My wife and I were married in June 1980, which was a month after I finished my first year in law school. One of the weekly television shows that we watched together during the first year of our marriage was the prime-time soap opera, Dallas. We’ve come a long way since then. Today, there’s no way we would waste our time on that type of show.
During the mid-1980s, I had a good friend — I’ll call him “James” — who I periodically had conversations with about life, politics, family, and religion. I was five years younger than James, and he was a lot smarter than I was. He breezed through elementary school, high school, and college, without any problems. He was quick to grasp new concepts and was a great problem solver.
After I published last week’s article about the 60th anniversary of the Barbie doll, my mom called me on my cell phone. I wasn’t available when she called, so she left a message. In the message, she said that she had read my article and that in addition to her concern about her daughters’ self-images being affected by the Barbie doll, she was also concerned that with the introduction of a teenage, sexualized version of a doll, there would never be a return to the days when young girls were encouraged to play with baby dolls.
Last Wednesday (January 9), Jeff Bezos, the founder of Amazon.com, announced on Twitter that he and his wife of 25 years were getting a divorce. It turns out that two days before the announcement, a reporter from the National Enquirer notified him that the Enquirer was going to publish a story about an affair he was having with another married woman. The reporter wanted to know if Bezos had any comments for the story. A lawyer who represents Bezos apparently told the Enquirer that it was “widely known” that Bezos and his wife had been “long separated.”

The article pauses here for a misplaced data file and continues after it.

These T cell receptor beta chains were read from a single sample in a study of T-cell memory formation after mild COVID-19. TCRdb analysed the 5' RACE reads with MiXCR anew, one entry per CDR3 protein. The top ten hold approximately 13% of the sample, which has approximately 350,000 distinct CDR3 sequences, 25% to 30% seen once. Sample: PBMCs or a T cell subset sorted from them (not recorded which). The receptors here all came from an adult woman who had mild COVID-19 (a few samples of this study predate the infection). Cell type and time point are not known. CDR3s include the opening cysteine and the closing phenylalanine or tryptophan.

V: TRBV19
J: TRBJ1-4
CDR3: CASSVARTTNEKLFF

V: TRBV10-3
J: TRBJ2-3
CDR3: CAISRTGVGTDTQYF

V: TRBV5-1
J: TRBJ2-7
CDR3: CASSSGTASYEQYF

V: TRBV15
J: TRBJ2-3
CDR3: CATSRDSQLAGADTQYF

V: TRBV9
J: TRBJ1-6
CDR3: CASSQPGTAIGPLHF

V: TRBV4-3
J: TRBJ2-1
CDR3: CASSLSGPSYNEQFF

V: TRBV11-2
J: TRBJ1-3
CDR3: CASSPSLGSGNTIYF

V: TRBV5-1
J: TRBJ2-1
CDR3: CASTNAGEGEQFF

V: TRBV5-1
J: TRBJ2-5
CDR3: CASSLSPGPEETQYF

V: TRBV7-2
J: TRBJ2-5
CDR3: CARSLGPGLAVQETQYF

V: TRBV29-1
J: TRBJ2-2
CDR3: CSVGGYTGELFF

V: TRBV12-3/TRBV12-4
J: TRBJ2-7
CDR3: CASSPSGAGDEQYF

A couple of weeks ago, I wrote about the importance of willingly choosing to accept less freedom in order to become something greater than what we already are. When we choose to consistently give up certain freedoms, we become much more responsible, and we are eventually able to achieve more than we would have ever thought was possible. This is a critical concept that must be understood and practiced by those of us who are serious about becoming what God intended us to be.
Last week, I wrote about how the Mother of God appeared on six occasions during 1917 to three children in Fatima, Portugal, and asked them to warn the people of the world that they needed to pray and amend their lives. In one of her apparitions, the Blessed Mother told the children, “More souls go to hell because of sins of the flesh than for any other reason.”